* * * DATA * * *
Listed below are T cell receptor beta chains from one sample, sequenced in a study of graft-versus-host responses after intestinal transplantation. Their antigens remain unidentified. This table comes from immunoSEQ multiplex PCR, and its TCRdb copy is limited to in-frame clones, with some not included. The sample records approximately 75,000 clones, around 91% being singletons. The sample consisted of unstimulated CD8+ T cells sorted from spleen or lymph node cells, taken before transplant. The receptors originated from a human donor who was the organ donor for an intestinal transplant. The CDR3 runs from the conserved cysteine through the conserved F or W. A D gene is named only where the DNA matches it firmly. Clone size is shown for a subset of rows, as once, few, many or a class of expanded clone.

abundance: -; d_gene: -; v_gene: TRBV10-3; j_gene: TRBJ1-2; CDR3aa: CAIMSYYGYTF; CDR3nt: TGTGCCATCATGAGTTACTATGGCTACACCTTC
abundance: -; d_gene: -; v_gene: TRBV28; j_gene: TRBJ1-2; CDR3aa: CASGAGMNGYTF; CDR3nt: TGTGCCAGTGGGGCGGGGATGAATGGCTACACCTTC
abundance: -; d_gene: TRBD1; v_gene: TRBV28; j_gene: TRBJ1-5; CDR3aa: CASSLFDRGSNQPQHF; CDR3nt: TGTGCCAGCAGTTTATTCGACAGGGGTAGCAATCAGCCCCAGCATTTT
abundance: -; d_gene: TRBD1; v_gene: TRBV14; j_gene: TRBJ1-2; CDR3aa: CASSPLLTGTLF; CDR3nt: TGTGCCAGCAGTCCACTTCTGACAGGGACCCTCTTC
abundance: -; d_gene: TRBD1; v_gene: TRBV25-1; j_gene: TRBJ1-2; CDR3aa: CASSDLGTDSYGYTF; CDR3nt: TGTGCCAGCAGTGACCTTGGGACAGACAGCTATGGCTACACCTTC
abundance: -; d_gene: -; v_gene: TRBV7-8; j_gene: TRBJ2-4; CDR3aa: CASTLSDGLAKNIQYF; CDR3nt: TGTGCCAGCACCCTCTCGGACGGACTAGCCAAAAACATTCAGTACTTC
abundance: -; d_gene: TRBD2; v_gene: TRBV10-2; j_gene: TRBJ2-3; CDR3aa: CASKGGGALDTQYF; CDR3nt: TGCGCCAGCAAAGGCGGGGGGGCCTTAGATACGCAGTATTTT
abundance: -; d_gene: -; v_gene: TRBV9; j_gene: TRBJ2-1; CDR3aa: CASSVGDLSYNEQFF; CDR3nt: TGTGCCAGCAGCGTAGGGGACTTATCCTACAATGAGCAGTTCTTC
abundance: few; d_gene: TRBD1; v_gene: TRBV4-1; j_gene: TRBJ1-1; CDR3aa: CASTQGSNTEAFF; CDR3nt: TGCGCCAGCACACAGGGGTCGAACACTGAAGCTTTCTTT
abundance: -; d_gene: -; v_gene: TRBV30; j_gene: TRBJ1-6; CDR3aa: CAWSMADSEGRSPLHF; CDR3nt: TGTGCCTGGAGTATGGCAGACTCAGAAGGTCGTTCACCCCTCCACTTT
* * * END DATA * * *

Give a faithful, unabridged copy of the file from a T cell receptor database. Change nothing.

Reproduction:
Listed below are T cell receptor beta chains from one sample, sequenced in a study of graft-versus-host responses after intestinal transplantation. Their antigens remain unidentified. This table comes from immunoSEQ multiplex PCR, and its TCRdb copy is limited to in-frame clones, with some not included. The sample records approximately 75,000 clones, around 91% being singletons. The sample consisted of unstimulated CD8+ T cells sorted from spleen or lymph node cells, taken before transplant. The receptors originated from a human donor who was the organ donor for an intestinal transplant. The CDR3 runs from the conserved cysteine through the conserved F or W. A D gene is named only where the DNA matches it firmly. Clone size is shown for a subset of rows, as once, few, many or a class of expanded clone.

abundance: -; d_gene: -; v_gene: TRBV10-3; j_gene: TRBJ1-2; CDR3aa: CAIMSYYGYTF; CDR3nt: TGTGCCATCATGAGTTACTATGGCTACACCTTC
abundance: -; d_gene: -; v_gene: TRBV28; j_gene: TRBJ1-2; CDR3aa: CASGAGMNGYTF; CDR3nt: TGTGCCAGTGGGGCGGGGATGAATGGCTACACCTTC
abundance: -; d_gene: TRBD1; v_gene: TRBV28; j_gene: TRBJ1-5; CDR3aa: CASSLFDRGSNQPQHF; CDR3nt: TGTGCCAGCAGTTTATTCGACAGGGGTAGCAATCAGCCCCAGCATTTT
abundance: -; d_gene: TRBD1; v_gene: TRBV14; j_gene: TRBJ1-2; CDR3aa: CASSPLLTGTLF; CDR3nt: TGTGCCAGCAGTCCACTTCTGACAGGGACCCTCTTC
abundance: -; d_gene: TRBD1; v_gene: TRBV25-1; j_gene: TRBJ1-2; CDR3aa: CASSDLGTDSYGYTF; CDR3nt: TGTGCCAGCAGTGACCTTGGGACAGACAGCTATGGCTACACCTTC
abundance: -; d_gene: -; v_gene: TRBV7-8; j_gene: TRBJ2-4; CDR3aa: CASTLSDGLAKNIQYF; CDR3nt: TGTGCCAGCACCCTCTCGGACGGACTAGCCAAAAACATTCAGTACTTC
abundance: -; d_gene: TRBD2; v_gene: TRBV10-2; j_gene: TRBJ2-3; CDR3aa: CASKGGGALDTQYF; CDR3nt: TGCGCCAGCAAAGGCGGGGGGGCCTTAGATACGCAGTATTTT
abundance: -; d_gene: -; v_gene: TRBV9; j_gene: TRBJ2-1; CDR3aa: CASSVGDLSYNEQFF; CDR3nt: TGTGCCAGCAGCGTAGGGGACTTATCCTACAATGAGCAGTTCTTC
abundance: few; d_gene: TRBD1; v_gene: TRBV4-1; j_gene: TRBJ1-1; CDR3aa: CASTQGSNTEAFF; CDR3nt: TGCGCCAGCACACAGGGGTCGAACACTGAAGCTTTCTTT
abundance: -; d_gene: -; v_gene: TRBV30; j_gene: TRBJ1-6; CDR3aa: CAWSMADSEGRSPLHF; CDR3nt: TGTGCCTGGAGTATGGCAGACTCAGAAGGTCGTTCACCCCTCCACTTT